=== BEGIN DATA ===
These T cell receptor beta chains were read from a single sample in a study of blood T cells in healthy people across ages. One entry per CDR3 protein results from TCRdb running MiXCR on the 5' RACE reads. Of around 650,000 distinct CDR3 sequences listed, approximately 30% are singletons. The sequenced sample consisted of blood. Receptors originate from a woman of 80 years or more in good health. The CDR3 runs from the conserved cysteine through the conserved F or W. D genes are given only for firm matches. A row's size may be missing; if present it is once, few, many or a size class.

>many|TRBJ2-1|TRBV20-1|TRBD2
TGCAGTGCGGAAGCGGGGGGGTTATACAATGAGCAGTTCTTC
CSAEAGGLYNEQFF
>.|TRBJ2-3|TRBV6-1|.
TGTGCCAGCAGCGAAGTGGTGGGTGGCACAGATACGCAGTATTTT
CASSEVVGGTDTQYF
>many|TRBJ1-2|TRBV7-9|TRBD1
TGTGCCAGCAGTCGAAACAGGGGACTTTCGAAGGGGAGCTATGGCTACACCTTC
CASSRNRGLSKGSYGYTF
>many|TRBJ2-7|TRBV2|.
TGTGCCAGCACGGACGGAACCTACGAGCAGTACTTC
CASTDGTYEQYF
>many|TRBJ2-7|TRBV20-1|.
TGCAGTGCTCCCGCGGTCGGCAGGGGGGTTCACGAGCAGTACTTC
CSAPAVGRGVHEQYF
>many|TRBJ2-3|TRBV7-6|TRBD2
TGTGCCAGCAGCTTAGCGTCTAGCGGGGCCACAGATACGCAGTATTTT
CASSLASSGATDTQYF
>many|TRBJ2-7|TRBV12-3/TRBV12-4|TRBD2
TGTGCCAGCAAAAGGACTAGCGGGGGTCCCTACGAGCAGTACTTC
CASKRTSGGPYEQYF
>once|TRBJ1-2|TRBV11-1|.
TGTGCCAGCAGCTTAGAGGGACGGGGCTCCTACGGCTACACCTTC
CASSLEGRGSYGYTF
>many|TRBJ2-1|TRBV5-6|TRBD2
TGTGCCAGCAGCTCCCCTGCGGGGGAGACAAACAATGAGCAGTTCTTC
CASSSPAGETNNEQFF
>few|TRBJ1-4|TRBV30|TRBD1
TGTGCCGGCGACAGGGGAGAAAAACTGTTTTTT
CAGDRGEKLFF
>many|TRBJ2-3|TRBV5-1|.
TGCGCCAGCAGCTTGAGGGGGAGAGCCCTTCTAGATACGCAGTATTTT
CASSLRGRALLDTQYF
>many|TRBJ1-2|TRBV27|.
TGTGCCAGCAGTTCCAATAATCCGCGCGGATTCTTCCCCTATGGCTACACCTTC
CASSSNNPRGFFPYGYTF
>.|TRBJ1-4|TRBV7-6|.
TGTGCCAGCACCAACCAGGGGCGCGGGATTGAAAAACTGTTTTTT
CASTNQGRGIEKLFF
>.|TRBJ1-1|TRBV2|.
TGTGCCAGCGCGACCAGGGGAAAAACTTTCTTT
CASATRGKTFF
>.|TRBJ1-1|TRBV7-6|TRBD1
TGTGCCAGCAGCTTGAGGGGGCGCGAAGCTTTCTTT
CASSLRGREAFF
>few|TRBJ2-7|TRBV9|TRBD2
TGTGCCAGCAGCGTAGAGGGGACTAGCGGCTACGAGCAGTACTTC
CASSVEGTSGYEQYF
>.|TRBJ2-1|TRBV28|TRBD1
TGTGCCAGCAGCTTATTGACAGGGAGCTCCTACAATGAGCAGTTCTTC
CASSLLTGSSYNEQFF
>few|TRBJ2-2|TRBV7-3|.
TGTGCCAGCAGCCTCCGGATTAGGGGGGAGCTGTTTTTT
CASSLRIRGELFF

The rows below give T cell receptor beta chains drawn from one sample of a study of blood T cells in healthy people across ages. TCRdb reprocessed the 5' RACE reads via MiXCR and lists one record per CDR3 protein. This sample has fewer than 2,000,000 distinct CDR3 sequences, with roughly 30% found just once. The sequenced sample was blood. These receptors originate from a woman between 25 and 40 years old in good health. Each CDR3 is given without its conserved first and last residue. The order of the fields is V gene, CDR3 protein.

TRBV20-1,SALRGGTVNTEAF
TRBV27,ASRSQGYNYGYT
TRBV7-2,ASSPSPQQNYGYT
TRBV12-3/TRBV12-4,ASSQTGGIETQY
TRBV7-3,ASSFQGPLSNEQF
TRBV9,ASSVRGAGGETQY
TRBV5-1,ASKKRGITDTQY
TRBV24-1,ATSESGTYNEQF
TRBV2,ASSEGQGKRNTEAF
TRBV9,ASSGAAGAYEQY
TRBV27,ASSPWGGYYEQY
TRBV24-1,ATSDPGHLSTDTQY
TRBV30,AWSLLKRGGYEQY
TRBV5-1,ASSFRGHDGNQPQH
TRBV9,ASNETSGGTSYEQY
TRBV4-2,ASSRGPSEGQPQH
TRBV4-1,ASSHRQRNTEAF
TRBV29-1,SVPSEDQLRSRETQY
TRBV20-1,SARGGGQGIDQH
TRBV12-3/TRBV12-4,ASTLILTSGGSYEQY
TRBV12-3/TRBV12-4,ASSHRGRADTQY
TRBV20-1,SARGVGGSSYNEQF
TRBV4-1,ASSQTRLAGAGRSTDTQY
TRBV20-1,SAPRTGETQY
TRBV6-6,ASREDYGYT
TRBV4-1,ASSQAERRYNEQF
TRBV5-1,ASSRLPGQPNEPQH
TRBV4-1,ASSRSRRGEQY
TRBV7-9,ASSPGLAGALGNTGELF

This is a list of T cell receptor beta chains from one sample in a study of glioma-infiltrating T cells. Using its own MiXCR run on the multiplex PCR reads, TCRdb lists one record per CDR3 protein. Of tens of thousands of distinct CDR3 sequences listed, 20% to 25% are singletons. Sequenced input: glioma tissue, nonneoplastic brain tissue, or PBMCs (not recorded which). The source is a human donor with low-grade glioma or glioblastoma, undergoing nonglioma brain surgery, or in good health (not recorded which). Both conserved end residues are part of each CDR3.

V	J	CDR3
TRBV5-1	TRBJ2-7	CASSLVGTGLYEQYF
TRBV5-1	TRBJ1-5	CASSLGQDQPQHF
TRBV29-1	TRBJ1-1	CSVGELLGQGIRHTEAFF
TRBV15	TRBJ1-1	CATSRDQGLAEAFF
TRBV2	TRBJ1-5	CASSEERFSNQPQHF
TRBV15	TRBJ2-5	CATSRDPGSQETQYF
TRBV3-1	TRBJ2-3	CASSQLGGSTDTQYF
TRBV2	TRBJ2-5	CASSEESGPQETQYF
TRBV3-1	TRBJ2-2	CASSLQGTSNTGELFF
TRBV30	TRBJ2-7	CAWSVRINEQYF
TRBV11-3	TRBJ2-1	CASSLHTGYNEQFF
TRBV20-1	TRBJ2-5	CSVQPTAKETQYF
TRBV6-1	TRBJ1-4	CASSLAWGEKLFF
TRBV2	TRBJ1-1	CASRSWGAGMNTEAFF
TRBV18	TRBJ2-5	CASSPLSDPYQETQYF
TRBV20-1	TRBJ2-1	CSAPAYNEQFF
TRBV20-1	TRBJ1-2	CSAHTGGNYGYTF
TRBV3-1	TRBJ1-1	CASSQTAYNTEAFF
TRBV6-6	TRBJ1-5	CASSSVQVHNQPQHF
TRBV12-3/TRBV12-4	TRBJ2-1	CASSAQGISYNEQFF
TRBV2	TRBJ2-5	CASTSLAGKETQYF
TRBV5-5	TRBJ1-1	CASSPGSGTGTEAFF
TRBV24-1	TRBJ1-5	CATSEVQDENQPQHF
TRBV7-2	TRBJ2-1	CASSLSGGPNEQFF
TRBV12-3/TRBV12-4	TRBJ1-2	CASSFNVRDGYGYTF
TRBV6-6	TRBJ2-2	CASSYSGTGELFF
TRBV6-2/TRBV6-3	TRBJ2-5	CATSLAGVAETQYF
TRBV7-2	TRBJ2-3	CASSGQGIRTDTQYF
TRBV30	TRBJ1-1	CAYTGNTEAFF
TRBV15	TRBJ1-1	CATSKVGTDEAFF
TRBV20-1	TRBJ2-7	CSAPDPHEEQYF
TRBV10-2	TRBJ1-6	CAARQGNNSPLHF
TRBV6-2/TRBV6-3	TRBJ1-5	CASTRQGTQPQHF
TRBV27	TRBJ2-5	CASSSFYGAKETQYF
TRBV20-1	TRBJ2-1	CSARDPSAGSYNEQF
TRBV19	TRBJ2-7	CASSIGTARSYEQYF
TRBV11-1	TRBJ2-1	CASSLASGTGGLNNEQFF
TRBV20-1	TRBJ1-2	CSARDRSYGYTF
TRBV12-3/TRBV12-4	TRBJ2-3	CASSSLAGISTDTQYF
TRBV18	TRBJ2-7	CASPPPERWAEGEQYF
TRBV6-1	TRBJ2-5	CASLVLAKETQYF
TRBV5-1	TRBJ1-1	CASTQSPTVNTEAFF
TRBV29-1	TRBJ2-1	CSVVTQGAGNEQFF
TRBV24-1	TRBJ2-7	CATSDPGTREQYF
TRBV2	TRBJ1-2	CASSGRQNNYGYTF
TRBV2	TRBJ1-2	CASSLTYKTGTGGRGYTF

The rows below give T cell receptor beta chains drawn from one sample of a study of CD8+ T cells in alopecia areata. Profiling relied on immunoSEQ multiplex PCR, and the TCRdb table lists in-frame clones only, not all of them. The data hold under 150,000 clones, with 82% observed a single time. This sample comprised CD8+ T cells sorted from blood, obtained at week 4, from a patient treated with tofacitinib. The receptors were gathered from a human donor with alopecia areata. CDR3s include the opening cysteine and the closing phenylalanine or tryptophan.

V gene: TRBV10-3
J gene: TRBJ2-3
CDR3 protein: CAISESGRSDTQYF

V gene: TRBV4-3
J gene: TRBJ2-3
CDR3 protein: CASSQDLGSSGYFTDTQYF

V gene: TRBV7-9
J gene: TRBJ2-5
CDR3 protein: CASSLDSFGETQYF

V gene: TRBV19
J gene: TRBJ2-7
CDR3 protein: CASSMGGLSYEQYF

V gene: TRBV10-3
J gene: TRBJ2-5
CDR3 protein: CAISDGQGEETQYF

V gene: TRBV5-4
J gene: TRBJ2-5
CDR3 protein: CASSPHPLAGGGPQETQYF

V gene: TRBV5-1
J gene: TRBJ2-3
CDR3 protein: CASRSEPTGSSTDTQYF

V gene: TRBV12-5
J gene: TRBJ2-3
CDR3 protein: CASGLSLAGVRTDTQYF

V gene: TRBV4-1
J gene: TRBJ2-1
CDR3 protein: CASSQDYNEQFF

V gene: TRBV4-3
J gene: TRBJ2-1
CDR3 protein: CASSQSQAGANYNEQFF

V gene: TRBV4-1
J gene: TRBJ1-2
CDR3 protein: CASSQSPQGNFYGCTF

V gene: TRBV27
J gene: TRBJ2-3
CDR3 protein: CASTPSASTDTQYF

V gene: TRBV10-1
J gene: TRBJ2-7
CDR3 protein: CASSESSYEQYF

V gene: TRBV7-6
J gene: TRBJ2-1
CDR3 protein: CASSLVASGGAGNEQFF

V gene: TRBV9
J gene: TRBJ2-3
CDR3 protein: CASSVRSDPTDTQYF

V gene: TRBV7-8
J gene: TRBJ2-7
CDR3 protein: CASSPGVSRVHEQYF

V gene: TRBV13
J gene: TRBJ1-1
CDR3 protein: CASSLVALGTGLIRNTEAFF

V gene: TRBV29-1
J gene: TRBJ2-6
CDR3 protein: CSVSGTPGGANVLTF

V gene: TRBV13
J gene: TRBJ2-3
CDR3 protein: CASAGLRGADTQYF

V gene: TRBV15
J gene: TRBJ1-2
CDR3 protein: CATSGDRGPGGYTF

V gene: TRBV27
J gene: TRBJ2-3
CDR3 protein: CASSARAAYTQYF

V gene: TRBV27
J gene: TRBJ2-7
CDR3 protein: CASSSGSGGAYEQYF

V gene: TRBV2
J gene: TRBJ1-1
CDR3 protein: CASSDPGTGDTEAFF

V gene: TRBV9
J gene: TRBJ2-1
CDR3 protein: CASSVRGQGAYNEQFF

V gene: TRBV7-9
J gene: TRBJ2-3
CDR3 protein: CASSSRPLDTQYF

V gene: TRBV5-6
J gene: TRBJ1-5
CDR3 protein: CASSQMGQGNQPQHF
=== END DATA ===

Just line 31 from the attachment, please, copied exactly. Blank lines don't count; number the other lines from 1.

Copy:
CAGDRGEKLFF